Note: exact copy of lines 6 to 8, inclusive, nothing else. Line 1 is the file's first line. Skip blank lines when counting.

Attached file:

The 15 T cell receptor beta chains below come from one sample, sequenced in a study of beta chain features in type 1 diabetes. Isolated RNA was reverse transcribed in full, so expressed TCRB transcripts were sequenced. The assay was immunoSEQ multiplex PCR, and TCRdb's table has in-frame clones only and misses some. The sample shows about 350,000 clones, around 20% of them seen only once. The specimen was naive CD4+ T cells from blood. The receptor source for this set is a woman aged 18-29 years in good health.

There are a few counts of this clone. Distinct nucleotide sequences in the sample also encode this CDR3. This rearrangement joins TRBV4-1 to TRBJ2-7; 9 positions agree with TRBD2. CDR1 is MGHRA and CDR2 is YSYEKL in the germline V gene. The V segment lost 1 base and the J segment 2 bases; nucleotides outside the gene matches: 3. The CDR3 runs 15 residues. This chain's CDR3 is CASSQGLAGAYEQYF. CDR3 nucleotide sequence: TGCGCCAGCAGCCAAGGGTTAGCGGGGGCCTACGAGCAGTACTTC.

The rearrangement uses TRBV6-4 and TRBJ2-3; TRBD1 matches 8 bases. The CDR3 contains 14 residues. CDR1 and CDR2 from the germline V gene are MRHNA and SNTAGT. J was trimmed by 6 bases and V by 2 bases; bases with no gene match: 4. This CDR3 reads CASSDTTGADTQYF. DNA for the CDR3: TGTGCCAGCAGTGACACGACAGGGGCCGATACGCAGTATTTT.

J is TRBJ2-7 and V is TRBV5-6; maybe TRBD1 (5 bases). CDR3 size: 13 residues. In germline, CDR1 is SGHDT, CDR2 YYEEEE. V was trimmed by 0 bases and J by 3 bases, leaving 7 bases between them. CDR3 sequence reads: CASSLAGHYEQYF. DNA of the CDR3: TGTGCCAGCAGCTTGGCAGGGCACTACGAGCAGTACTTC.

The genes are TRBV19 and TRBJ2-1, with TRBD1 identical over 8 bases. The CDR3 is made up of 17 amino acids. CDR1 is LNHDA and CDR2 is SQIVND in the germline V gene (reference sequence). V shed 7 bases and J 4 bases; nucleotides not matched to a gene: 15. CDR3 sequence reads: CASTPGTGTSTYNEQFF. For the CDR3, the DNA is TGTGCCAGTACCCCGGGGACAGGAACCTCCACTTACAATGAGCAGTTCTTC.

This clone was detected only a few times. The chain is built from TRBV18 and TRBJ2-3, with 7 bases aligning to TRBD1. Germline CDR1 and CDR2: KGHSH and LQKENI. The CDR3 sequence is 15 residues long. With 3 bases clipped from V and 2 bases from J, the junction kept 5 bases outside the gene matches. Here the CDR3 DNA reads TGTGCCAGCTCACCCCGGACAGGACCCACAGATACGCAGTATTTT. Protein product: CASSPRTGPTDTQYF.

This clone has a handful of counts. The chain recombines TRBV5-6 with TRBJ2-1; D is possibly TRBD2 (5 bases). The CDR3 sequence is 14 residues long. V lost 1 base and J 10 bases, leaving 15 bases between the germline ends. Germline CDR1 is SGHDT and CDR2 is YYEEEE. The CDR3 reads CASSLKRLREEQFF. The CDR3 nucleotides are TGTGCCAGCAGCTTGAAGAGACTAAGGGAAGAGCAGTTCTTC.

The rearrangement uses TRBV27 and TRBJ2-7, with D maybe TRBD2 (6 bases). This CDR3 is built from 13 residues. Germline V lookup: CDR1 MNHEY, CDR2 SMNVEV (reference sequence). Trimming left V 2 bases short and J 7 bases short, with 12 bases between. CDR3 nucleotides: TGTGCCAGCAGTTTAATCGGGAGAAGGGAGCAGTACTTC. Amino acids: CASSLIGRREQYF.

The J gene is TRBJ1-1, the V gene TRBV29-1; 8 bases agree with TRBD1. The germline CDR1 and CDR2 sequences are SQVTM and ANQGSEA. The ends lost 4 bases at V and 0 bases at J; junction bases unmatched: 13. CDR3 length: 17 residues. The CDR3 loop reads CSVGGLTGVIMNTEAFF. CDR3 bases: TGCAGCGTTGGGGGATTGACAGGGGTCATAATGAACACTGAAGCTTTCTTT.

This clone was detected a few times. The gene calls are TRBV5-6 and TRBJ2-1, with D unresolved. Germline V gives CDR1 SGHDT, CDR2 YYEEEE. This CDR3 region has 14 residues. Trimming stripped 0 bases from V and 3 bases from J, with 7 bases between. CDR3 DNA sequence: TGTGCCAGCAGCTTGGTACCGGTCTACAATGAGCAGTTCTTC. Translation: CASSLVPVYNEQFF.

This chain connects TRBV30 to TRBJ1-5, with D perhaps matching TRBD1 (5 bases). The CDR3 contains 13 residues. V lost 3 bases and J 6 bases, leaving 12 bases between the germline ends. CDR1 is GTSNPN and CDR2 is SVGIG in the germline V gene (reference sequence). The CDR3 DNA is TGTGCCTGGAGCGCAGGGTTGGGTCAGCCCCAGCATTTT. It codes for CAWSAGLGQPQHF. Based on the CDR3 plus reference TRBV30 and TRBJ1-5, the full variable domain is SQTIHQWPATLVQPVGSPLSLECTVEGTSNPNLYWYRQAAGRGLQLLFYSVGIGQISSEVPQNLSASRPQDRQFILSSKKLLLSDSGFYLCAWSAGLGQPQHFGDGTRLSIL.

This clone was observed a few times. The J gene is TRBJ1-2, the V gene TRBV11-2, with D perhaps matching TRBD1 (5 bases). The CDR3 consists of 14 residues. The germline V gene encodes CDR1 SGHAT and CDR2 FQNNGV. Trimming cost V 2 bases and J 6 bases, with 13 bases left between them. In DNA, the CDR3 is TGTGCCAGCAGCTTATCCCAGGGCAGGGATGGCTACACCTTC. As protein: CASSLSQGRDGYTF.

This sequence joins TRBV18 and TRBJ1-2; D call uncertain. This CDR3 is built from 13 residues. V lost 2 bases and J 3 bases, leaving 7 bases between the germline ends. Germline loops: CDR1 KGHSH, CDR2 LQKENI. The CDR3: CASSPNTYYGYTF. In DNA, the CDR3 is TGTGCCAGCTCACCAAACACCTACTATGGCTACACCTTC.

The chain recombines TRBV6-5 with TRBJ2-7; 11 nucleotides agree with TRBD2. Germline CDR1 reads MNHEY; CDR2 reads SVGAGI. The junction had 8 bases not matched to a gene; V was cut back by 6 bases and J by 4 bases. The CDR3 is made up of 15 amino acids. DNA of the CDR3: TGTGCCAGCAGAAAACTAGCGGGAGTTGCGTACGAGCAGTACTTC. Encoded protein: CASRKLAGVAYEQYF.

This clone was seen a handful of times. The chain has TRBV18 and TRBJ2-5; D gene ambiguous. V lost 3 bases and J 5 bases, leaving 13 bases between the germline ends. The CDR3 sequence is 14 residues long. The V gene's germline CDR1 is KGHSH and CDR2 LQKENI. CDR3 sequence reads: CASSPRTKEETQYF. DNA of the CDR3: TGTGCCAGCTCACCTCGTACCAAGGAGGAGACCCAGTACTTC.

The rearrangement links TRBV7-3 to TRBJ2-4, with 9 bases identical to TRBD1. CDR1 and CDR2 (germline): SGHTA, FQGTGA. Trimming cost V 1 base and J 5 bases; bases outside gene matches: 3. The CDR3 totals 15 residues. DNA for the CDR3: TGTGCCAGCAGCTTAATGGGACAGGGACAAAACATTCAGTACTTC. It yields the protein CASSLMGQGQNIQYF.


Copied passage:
This clone was detected only a few times. The chain is built from TRBV18 and TRBJ2-3, with 7 bases aligning to TRBD1. Germline CDR1 and CDR2: KGHSH and LQKENI. The CDR3 sequence is 15 residues long. With 3 bases clipped from V and 2 bases from J, the junction kept 5 bases outside the gene matches. Here the CDR3 DNA reads TGTGCCAGCTCACCCCGGACAGGACCCACAGATACGCAGTATTTT. Protein product: CASSPRTGPTDTQYF.

This clone has a handful of counts. The chain recombines TRBV5-6 with TRBJ2-1; D is possibly TRBD2 (5 bases). The CDR3 sequence is 14 residues long. V lost 1 base and J 10 bases, leaving 15 bases between the germline ends. Germline CDR1 is SGHDT and CDR2 is YYEEEE. The CDR3 reads CASSLKRLREEQFF. The CDR3 nucleotides are TGTGCCAGCAGCTTGAAGAGACTAAGGGAAGAGCAGTTCTTC.

The rearrangement uses TRBV27 and TRBJ2-7, with D maybe TRBD2 (6 bases). This CDR3 is built from 13 residues. Germline V lookup: CDR1 MNHEY, CDR2 SMNVEV (reference sequence). Trimming left V 2 bases short and J 7 bases short, with 12 bases between. CDR3 nucleotides: TGTGCCAGCAGTTTAATCGGGAGAAGGGAGCAGTACTTC. Amino acids: CASSLIGRREQYF.